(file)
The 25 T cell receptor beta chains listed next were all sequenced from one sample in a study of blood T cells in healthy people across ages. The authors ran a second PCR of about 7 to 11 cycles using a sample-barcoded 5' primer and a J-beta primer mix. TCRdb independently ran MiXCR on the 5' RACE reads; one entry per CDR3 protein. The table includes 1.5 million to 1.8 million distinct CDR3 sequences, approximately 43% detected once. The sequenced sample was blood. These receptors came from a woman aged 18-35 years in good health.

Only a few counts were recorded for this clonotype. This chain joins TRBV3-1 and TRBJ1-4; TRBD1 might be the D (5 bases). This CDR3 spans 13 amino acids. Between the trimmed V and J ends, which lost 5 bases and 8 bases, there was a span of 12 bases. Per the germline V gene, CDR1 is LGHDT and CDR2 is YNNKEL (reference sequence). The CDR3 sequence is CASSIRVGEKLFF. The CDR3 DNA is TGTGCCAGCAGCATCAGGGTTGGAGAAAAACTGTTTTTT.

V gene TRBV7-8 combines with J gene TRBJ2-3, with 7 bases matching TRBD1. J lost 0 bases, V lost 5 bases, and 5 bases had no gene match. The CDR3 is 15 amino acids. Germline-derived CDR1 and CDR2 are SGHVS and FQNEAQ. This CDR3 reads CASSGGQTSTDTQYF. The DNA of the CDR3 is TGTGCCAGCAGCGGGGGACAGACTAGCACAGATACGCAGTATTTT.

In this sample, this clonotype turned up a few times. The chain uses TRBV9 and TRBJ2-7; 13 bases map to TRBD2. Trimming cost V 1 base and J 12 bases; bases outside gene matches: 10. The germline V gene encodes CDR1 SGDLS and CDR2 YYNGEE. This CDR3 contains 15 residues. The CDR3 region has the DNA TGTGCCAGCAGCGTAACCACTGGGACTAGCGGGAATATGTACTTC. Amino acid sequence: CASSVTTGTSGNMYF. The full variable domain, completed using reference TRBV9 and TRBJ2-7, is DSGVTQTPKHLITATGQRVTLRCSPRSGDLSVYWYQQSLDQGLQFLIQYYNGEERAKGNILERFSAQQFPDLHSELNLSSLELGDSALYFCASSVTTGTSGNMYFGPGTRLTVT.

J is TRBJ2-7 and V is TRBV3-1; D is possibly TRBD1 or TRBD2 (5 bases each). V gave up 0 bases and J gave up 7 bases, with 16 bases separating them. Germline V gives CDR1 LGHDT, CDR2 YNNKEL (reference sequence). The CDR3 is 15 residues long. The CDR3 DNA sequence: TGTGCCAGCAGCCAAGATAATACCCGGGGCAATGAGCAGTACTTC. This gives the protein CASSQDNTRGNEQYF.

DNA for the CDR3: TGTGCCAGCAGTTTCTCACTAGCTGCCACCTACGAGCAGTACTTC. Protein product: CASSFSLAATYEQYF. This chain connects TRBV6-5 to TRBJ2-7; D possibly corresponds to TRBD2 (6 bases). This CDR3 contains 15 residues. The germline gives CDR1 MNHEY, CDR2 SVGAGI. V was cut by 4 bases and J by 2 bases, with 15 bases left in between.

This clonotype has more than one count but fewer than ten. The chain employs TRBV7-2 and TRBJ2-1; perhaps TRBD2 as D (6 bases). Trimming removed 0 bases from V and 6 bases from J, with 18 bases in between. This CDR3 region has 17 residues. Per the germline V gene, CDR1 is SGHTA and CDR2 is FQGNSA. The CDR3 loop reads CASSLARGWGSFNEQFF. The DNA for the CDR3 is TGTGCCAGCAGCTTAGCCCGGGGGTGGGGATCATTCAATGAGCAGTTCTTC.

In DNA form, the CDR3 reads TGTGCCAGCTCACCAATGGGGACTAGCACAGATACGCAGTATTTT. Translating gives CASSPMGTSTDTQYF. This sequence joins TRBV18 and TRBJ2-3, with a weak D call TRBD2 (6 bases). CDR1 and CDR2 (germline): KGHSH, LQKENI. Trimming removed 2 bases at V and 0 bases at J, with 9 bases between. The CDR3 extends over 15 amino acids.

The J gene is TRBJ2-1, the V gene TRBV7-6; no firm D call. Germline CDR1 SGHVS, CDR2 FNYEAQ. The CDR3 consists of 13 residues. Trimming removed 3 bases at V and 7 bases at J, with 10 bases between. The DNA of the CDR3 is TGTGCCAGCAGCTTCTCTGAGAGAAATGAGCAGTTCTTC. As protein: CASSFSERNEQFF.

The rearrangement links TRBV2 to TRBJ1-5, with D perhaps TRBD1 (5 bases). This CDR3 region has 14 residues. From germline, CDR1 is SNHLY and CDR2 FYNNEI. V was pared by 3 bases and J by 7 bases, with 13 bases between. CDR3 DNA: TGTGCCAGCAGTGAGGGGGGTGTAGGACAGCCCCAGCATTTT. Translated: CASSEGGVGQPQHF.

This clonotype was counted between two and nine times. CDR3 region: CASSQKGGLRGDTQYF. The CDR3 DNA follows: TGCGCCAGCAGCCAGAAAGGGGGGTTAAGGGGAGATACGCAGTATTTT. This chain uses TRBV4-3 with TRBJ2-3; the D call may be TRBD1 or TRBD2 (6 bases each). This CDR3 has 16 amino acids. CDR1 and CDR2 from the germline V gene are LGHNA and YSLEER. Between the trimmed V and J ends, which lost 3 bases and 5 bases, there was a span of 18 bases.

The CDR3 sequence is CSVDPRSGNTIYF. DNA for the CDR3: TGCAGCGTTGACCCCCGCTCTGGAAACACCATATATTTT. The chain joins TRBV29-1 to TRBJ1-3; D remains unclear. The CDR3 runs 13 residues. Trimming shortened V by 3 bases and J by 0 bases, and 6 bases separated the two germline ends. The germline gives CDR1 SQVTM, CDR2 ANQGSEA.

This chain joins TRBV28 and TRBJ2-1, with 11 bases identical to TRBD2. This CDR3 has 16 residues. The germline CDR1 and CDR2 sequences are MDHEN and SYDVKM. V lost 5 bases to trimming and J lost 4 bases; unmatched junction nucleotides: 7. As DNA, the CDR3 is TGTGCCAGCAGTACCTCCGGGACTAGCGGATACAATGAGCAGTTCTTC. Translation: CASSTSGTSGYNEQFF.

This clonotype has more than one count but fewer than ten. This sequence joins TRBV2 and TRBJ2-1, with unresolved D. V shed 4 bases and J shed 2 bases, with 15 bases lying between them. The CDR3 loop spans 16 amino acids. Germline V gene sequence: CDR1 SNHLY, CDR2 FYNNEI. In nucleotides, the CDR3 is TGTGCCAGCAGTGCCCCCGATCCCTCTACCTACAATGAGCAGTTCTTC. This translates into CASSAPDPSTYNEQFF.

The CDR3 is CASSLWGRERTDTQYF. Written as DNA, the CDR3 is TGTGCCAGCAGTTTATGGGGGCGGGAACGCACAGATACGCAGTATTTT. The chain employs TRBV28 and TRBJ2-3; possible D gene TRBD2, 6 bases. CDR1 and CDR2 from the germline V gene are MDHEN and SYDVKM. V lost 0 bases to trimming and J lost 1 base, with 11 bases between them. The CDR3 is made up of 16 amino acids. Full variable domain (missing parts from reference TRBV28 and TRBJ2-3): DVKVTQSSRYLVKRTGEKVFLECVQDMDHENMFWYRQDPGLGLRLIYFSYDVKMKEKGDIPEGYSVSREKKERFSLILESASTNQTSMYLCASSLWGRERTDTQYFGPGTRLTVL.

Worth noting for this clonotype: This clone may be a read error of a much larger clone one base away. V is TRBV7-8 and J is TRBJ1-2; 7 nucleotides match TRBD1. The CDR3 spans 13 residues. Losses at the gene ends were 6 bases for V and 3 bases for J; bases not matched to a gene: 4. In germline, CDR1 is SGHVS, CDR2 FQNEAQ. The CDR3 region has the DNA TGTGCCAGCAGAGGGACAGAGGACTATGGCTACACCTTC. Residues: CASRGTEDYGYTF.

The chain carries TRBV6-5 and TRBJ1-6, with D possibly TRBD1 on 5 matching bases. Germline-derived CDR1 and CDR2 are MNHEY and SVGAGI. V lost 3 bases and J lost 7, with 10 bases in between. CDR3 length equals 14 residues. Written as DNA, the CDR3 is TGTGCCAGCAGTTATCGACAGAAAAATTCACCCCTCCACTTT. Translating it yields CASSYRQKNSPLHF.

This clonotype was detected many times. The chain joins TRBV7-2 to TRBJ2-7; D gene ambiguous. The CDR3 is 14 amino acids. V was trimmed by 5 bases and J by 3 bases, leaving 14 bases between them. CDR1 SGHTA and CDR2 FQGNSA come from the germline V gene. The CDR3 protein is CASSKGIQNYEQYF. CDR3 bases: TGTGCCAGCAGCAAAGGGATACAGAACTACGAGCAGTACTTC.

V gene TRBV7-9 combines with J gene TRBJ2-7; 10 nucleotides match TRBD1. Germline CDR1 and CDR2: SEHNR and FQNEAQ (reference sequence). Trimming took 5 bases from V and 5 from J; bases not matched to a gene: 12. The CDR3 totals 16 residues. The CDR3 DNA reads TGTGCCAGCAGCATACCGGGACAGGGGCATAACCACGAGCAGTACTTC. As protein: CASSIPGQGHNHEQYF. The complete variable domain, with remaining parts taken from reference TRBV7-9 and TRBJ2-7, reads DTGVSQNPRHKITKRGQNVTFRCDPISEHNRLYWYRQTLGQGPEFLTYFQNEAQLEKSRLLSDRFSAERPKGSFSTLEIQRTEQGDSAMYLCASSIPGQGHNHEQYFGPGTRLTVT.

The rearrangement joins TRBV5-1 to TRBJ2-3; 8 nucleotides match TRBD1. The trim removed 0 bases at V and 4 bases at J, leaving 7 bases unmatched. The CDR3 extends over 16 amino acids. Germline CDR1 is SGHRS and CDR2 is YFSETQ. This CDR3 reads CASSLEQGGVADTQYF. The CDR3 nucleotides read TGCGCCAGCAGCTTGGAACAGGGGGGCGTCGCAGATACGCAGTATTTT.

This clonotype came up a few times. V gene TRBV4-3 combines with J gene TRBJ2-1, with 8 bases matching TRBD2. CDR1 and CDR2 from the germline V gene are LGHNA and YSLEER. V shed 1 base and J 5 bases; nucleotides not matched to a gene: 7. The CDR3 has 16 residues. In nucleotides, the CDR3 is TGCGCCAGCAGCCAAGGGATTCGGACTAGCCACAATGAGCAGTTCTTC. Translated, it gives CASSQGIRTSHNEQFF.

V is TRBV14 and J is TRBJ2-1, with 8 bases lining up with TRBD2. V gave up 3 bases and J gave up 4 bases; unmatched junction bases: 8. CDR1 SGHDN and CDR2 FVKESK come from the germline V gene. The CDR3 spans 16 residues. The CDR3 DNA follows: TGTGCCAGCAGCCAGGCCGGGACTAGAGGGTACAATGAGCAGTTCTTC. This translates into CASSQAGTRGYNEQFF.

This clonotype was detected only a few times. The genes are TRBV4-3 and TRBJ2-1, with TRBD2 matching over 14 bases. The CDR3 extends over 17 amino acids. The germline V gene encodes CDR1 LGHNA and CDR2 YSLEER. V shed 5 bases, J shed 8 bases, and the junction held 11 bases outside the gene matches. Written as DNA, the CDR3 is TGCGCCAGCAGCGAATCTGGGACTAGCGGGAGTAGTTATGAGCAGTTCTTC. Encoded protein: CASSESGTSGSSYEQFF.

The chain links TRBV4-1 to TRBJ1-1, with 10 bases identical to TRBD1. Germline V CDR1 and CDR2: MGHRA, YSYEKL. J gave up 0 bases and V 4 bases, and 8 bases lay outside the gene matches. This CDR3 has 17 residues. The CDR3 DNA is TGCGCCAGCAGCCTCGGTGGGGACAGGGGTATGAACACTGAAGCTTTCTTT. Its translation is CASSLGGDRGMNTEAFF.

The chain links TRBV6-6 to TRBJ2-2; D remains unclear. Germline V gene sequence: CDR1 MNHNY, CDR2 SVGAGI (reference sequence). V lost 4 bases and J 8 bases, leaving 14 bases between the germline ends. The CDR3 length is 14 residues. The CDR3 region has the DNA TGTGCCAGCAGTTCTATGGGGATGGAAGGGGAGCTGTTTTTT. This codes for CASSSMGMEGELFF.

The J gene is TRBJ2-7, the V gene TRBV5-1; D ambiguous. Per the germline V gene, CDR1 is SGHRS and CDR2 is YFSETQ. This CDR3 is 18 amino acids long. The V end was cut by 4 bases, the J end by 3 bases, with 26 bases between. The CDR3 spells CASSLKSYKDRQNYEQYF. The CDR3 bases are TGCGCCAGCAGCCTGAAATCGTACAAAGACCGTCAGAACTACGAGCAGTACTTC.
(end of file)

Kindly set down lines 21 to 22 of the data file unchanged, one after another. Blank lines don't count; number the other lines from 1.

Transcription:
This clonotype came up a few times. V gene TRBV4-3 combines with J gene TRBJ2-1, with 8 bases matching TRBD2. CDR1 and CDR2 from the germline V gene are LGHNA and YSLEER. V shed 1 base and J 5 bases; nucleotides not matched to a gene: 7. The CDR3 has 16 residues. In nucleotides, the CDR3 is TGCGCCAGCAGCCAAGGGATTCGGACTAGCCACAATGAGCAGTTCTTC. Translated, it gives CASSQGIRTSHNEQFF.

V is TRBV14 and J is TRBJ2-1, with 8 bases lining up with TRBD2. V gave up 3 bases and J gave up 4 bases; unmatched junction bases: 8. CDR1 SGHDN and CDR2 FVKESK come from the germline V gene. The CDR3 spans 16 residues. The CDR3 DNA follows: TGTGCCAGCAGCCAGGCCGGGACTAGAGGGTACAATGAGCAGTTCTTC. This translates into CASSQAGTRGYNEQFF.